It should come as no surprise that Olympics organizers take brand endorsements and official suppliers very seriously. That extends beyond logos on shorts and shoes — up to, and including, condoms. That's right, the Olympics has an "official" condom — and organizers want to get to the bottom of how a bucket of rogue condoms reached the Olympic Village.
Good morning. Only five days remain in the Summer Games, and China leads the United States in the medal count, with a total of 73 (34 gold) to America's 71 (30 gold). Here's other news that caught our eye this morning:
This month we are collecting your stories about the good things Americans are doing to make their community a better place. Some of your contributions will become blog posts and the project will end with a story that weaves together submissions to make a story of Americans by Americans for Americans.
Originally published on Thu August 9, 2012 3:54 pm
A drop in natural gas prices is hurting balance sheets across the petroleum industry. The second-largest natural gas producer in the United States — Oklahoma City-based Chesapeake Energy — has been hit especially hard.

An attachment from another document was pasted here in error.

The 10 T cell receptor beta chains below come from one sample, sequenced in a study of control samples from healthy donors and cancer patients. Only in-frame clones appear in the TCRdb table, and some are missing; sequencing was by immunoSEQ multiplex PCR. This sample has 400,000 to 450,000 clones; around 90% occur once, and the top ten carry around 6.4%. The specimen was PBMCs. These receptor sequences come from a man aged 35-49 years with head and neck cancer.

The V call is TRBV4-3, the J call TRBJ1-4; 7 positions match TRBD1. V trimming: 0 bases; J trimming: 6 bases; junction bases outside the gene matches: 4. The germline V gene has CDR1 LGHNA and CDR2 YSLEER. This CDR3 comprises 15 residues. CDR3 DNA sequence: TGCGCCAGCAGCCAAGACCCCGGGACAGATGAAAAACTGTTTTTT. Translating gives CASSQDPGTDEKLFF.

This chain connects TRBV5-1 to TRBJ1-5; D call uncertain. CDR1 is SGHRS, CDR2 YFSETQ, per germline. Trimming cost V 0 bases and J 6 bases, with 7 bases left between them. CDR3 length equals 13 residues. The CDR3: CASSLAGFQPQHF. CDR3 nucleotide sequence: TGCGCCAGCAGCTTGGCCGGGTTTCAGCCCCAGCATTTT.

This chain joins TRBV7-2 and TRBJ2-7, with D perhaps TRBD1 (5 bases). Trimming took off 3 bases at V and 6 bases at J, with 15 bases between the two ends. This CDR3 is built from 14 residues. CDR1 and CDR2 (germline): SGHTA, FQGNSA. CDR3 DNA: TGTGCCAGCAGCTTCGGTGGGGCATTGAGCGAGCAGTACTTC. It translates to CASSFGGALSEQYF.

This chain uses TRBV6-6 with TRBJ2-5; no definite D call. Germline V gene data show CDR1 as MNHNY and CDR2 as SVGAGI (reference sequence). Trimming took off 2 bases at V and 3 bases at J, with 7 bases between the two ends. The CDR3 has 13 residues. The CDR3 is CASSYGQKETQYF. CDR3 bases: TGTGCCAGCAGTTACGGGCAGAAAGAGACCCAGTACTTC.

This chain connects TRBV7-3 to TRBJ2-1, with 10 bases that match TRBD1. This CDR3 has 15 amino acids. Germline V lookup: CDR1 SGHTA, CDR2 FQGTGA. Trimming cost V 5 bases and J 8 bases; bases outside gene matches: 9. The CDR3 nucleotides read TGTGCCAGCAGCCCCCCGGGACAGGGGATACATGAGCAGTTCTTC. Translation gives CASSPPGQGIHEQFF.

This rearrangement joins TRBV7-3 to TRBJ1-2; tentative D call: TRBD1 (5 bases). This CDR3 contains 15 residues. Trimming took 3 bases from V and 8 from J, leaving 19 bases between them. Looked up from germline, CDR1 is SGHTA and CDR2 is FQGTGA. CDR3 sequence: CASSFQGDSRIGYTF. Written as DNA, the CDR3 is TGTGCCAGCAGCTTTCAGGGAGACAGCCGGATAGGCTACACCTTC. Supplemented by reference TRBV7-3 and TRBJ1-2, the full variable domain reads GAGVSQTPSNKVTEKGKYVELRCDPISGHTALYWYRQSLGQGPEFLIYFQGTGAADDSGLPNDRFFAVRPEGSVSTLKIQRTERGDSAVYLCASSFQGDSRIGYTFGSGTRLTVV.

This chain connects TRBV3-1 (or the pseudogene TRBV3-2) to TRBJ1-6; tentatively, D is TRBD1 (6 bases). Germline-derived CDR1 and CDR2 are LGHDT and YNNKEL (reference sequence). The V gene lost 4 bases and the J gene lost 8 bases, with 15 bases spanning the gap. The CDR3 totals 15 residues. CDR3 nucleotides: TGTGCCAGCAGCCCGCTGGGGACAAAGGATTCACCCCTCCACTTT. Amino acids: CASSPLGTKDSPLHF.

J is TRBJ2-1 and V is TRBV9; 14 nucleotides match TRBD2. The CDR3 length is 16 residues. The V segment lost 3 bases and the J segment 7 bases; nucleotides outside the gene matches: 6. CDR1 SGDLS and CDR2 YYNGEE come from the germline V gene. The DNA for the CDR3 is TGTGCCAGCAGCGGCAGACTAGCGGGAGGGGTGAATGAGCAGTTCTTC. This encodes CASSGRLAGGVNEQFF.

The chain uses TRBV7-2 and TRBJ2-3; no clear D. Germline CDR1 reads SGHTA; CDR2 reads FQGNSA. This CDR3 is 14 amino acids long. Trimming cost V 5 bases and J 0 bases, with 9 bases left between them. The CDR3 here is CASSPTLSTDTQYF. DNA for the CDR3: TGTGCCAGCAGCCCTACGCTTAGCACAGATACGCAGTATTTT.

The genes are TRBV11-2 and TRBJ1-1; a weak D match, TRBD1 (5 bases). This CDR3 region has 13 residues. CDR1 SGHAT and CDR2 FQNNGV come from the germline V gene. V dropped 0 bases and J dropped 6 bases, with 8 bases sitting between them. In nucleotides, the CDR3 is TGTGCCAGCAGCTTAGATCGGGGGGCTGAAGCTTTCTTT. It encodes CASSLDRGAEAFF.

After 23 consecutive years of touting its increasing natural gas production, Chesapeake CEO Aubrey McClendon told investors during a conference call Tuesday that the company projects its gas output will drop about 7 percent in 2013.
Originally published on Tue August 7, 2012 6:50 pm
Former President Jimmy Carter may be the epitome of failed presidents in the eyes of many Republicans.
But the Democrats announced Tuesday that the one-term president will have a prime-time speaking role at their national convention in Charlotte, N.C., in September. Carter won't be there live, however; he'll speak by video.
A news release from the Democratic National Convention Committee quoted the former president:
The gunman who police say killed six people in a Sikh temple Sunday had long been on the radar of groups that track white supremacists. But law enforcement sources say they never had enough material to open a formal investigation into Wade Page.
Originally published on Tue August 7, 2012 6:00 pm
One of the biggest players in contested Senate races this year has been Crossroads GPS, a social welfare non-profit group that can conceal the names of its donors. Now, top GOP senators are telling the IRS to back off new rules that could make it harder for groups like Crossroads to operate.